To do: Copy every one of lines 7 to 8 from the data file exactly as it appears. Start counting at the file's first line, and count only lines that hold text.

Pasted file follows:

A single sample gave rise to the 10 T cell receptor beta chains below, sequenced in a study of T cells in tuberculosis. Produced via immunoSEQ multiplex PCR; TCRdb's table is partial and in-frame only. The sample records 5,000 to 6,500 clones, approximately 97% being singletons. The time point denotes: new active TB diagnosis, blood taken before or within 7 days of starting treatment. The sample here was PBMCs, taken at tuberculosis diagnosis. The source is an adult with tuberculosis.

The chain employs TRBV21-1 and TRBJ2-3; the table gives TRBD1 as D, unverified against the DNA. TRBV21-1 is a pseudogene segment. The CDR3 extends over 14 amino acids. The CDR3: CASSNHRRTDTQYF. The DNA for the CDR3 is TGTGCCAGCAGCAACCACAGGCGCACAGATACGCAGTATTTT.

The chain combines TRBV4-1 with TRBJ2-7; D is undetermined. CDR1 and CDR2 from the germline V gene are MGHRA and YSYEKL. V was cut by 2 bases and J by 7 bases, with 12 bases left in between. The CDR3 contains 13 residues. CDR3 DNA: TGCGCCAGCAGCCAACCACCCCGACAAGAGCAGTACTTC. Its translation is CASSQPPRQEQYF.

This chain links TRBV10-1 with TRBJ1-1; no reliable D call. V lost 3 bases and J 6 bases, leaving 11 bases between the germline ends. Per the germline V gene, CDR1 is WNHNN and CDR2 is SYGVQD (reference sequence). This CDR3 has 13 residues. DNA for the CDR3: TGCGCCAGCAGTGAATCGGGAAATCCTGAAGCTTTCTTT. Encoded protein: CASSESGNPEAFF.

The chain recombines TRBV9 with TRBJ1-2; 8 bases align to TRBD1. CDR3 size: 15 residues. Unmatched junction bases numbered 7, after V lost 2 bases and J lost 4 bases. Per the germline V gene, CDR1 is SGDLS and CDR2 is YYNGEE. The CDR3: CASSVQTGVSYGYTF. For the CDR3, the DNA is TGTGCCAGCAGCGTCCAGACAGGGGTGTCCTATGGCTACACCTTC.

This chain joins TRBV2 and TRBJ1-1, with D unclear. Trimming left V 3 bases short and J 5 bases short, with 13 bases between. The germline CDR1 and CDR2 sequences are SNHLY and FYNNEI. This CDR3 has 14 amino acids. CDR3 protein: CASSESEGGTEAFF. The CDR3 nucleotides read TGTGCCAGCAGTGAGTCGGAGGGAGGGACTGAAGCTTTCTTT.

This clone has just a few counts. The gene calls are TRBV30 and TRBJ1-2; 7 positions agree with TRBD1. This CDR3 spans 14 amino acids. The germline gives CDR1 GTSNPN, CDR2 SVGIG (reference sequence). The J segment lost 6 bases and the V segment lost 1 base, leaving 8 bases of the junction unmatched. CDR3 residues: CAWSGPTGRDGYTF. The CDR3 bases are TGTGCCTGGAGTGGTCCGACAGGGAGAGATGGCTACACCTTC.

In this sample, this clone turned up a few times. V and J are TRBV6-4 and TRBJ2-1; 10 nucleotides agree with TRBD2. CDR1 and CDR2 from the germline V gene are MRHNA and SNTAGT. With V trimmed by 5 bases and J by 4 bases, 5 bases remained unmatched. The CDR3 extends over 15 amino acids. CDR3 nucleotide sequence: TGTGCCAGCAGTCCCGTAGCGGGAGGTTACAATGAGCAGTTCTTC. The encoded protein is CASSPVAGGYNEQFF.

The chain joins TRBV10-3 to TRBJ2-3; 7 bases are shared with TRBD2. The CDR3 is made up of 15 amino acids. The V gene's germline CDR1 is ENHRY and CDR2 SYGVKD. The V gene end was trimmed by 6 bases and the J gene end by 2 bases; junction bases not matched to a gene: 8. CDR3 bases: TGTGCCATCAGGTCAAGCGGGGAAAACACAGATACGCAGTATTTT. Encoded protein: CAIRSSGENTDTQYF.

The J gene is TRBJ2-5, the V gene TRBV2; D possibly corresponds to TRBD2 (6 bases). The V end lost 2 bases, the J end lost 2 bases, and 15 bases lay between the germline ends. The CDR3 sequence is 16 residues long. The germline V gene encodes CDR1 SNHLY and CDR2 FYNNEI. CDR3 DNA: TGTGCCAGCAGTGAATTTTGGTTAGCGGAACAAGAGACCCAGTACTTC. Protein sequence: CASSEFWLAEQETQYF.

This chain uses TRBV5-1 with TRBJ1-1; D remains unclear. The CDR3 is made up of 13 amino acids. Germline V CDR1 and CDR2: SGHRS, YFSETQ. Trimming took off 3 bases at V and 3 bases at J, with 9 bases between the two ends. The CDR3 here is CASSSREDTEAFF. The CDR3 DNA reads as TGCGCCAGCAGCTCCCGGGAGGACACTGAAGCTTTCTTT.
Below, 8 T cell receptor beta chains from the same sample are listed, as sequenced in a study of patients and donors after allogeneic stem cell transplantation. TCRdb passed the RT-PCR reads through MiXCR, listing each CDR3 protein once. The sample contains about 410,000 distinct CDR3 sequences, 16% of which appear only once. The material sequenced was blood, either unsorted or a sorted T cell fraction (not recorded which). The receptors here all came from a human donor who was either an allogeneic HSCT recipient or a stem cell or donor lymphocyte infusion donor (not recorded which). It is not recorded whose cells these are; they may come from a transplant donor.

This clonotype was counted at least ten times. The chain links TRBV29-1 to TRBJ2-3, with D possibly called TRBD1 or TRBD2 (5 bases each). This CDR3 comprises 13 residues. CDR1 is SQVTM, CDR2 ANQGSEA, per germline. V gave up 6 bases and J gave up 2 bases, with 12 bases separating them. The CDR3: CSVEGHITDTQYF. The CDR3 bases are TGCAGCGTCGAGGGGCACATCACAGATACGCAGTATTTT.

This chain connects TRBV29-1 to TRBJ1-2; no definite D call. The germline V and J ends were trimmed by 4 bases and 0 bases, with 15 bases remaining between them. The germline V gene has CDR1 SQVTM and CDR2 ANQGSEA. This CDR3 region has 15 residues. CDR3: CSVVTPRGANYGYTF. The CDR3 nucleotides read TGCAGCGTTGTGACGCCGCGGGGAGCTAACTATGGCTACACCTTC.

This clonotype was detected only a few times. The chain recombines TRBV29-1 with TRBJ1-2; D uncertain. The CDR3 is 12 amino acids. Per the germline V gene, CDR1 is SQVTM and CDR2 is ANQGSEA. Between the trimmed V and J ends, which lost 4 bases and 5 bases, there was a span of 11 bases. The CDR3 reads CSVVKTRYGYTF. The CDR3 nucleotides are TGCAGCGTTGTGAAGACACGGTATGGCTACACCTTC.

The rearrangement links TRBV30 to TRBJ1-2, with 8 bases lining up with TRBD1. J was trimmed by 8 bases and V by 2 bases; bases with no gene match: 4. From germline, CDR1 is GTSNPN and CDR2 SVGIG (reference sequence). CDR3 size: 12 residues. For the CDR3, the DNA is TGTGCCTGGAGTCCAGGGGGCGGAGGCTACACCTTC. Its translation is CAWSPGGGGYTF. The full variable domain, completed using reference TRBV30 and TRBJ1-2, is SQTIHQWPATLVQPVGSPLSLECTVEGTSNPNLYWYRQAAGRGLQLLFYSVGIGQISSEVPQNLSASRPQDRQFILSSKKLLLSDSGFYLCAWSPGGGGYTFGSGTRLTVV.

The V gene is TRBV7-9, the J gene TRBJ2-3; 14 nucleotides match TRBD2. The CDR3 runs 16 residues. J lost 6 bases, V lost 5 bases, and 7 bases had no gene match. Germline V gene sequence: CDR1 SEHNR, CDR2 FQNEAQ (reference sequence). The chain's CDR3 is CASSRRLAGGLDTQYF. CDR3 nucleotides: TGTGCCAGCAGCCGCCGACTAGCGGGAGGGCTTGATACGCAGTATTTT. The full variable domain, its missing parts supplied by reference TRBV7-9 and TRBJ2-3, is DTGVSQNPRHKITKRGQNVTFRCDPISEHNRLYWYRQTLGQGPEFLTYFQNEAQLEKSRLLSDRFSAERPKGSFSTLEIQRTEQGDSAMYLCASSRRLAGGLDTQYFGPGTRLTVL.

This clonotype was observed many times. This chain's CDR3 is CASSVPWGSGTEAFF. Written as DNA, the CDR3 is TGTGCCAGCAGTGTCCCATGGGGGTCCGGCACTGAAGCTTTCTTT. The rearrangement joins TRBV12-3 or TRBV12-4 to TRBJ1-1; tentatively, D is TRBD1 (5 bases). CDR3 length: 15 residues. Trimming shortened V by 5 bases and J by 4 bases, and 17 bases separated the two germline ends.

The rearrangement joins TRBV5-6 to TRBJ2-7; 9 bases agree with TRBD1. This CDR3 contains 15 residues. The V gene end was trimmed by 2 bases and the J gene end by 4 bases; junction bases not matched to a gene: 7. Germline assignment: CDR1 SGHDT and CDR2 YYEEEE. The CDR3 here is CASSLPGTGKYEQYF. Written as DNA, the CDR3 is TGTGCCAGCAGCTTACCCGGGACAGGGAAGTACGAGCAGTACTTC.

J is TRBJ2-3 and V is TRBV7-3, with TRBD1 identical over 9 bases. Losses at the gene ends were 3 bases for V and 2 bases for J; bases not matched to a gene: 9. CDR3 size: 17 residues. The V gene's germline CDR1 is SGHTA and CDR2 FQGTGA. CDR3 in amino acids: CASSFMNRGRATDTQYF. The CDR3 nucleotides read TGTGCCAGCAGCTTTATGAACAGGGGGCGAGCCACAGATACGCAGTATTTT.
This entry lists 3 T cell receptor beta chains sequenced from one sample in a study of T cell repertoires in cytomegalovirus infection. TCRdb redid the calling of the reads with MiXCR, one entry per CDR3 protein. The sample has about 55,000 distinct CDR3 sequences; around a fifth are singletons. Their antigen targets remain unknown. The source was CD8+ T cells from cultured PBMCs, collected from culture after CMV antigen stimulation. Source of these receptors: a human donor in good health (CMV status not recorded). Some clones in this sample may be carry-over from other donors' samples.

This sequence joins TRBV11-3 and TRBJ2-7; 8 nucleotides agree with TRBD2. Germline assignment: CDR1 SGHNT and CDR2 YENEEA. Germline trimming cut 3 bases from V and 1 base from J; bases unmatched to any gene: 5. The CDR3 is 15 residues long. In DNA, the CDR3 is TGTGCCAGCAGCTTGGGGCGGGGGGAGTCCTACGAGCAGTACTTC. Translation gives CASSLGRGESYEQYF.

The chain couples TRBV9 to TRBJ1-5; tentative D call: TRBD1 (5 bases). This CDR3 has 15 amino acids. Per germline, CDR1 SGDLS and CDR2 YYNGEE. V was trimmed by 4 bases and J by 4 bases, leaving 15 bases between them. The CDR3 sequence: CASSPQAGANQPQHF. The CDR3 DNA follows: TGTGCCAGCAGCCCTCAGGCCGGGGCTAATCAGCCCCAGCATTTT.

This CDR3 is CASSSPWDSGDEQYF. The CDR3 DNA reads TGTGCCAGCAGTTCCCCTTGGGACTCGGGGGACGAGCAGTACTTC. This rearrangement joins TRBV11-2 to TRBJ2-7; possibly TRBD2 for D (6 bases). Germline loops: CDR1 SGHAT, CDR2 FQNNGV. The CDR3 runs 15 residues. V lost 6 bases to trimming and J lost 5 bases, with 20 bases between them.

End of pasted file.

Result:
This clone has just a few counts. The gene calls are TRBV30 and TRBJ1-2; 7 positions agree with TRBD1. This CDR3 spans 14 amino acids. The germline gives CDR1 GTSNPN, CDR2 SVGIG (reference sequence). The J segment lost 6 bases and the V segment lost 1 base, leaving 8 bases of the junction unmatched. CDR3 residues: CAWSGPTGRDGYTF. The CDR3 bases are TGTGCCTGGAGTGGTCCGACAGGGAGAGATGGCTACACCTTC.

In this sample, this clone turned up a few times. V and J are TRBV6-4 and TRBJ2-1; 10 nucleotides agree with TRBD2. CDR1 and CDR2 from the germline V gene are MRHNA and SNTAGT. With V trimmed by 5 bases and J by 4 bases, 5 bases remained unmatched. The CDR3 extends over 15 amino acids. CDR3 nucleotide sequence: TGTGCCAGCAGTCCCGTAGCGGGAGGTTACAATGAGCAGTTCTTC. The encoded protein is CASSPVAGGYNEQFF.